Man managing personal tax

Spring Budget 2021- Personal tax changes


Today’s announcements on personal tax mean that once the personal allowance increase already announced for 2021 takes place we will see the personal allowance (£12,570 from the 6 April 2021) frozen until 6 April 2026. 

As earnings wages increase by inflation, there are increasing numbers of people whose income will trip over into higher rates of tax.  The Government’s figures for the Budget seem to confirm the incremental effect such a freeze will have on the amount of Income Tax paid. Indeed, the tax burden as a proportion of Gross Domestic Product (GDP) is forecast to increase to 35%, making it the highest it has been since the late 1960s. 

The Government “Red Book” figures show that in 2022-23, this change will increase the tax take from income tax by £1.5bn, but this increases more than fivefold to over £8bn by the 25-26 tax year.  The effect of this freeze will reset many individual expectations of their average tax rate as the additional income they receive over this period is subject to higher rates of tax. 

The issue is no doubt at its most acute for those whose earnings will exceed the £100,000 threshold and so suffer 60% rate of tax on part of their income.  This rate isn’t in official rate tables it is a combination of the loss of an individual personal allowance at one end and the additional 40% tax at the other on this income exceeding £100,000.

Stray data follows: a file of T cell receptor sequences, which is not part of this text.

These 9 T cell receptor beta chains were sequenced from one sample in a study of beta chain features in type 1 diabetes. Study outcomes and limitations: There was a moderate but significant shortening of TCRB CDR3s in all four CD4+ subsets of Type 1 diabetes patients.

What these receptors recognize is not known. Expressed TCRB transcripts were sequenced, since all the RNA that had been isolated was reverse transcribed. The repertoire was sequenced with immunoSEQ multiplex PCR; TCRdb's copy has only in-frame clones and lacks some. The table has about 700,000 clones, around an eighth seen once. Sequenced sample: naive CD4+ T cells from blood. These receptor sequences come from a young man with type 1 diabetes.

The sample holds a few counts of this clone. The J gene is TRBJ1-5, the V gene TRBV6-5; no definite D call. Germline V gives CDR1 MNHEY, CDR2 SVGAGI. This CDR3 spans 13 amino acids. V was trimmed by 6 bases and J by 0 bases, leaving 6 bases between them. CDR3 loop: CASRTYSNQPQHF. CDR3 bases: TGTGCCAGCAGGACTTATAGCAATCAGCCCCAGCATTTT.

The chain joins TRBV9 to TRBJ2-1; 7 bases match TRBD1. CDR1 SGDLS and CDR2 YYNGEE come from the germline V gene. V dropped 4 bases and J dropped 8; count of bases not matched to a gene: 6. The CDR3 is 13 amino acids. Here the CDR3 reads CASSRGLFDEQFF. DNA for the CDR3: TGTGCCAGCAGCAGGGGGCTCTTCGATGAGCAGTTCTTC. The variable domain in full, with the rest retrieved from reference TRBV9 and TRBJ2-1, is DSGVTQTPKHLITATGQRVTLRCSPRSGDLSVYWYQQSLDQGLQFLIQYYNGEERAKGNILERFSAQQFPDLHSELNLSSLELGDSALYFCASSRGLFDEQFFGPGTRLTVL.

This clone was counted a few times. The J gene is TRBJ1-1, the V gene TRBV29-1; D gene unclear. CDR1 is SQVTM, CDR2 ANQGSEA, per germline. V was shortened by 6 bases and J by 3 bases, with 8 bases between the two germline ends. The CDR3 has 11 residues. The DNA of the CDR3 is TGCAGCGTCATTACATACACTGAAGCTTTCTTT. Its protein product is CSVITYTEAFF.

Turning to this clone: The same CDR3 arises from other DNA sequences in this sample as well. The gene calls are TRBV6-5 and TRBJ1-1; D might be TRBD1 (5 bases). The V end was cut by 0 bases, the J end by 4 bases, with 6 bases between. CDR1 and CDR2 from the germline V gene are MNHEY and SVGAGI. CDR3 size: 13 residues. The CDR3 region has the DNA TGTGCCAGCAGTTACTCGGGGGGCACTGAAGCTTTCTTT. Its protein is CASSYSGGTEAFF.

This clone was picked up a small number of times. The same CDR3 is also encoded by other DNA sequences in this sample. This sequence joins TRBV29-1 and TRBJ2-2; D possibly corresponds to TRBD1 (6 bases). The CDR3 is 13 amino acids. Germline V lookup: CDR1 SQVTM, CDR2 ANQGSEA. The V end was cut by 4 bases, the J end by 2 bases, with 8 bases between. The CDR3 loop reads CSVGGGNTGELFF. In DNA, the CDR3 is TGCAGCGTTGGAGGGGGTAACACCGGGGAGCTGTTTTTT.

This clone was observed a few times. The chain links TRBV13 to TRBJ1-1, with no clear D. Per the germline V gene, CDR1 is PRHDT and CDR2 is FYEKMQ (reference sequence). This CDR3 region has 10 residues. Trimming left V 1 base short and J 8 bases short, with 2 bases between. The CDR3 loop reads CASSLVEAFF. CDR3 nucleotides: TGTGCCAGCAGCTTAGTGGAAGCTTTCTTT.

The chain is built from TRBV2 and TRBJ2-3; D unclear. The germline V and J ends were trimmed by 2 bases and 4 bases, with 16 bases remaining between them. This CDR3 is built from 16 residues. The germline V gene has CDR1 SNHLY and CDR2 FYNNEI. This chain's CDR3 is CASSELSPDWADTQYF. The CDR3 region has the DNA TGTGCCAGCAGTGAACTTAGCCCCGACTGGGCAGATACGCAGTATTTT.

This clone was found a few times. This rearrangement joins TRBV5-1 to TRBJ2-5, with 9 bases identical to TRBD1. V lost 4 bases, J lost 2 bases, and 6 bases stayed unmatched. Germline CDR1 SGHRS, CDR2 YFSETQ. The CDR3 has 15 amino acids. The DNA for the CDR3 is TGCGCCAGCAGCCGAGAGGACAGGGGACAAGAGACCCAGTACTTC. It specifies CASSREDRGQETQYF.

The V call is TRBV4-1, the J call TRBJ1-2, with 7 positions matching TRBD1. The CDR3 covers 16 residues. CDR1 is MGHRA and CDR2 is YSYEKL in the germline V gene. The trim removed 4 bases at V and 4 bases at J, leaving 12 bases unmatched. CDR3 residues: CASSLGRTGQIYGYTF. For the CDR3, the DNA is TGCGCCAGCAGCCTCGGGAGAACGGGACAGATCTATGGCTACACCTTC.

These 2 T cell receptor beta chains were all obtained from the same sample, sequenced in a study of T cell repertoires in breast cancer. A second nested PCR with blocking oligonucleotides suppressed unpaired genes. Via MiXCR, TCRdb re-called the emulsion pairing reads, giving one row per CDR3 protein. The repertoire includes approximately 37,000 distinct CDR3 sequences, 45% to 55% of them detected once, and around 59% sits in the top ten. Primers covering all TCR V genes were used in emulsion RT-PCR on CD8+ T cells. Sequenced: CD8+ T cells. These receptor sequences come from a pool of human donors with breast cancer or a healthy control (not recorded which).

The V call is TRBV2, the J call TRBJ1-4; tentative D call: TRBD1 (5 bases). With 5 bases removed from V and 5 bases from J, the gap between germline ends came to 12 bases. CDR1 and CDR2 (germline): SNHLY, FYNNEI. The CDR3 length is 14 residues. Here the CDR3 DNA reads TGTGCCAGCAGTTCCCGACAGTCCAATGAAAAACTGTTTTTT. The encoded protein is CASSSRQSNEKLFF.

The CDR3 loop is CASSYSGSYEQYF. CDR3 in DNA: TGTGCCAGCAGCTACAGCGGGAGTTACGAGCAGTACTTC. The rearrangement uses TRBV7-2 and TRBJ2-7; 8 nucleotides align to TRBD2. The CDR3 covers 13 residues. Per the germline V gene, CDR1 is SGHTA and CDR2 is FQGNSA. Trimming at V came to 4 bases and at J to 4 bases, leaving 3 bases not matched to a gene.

For those who will be worst affected by these changes, there is some relief in that the Chancellor did nothing to restrict higher rate pension reliefs, so the opportunity remains to make contributions to pensions, which not only boosts pension but also reduces taxable income now.  

The Chancellor also froze the allowances for CGT and IHT until April 2026. Government figures suggest that additional IHT will increase from £70m in 2022/23 to £445m just three years later.   

Further tax announcements are to be made on 23 March. Given the Chancellor is clearly, and quite rightly, concerned to manage our national debt against the risk of increased interest rates as it nudges toward 100% of GDP, we might expect that the journey towards an increased tax burden has perhaps only just begun as the final bills start to come in for the massive financial support the country has provided to get us through the past 12 months. 

Housing and SDLT 

The temporary reduction in the nil rate band of £500,000 was due to revert back to £125,000 on 1 April this year. This has resulted in savings of up to £15,000 on the purchase of residential properties. In a move which will be welcome to estate agents as well as house buyers, the reduction will now remain in place until 30 June 2021 when it reduces to £250,000, and will revert to its normal rate on 1 October 2021. The maximum savings between July and September will only be £2,500 so there will be a rush to complete purchases before 30 June. 

This announcement comes alongside a welcome programme of Government support for homebuyers seeking 95% mortgages. 

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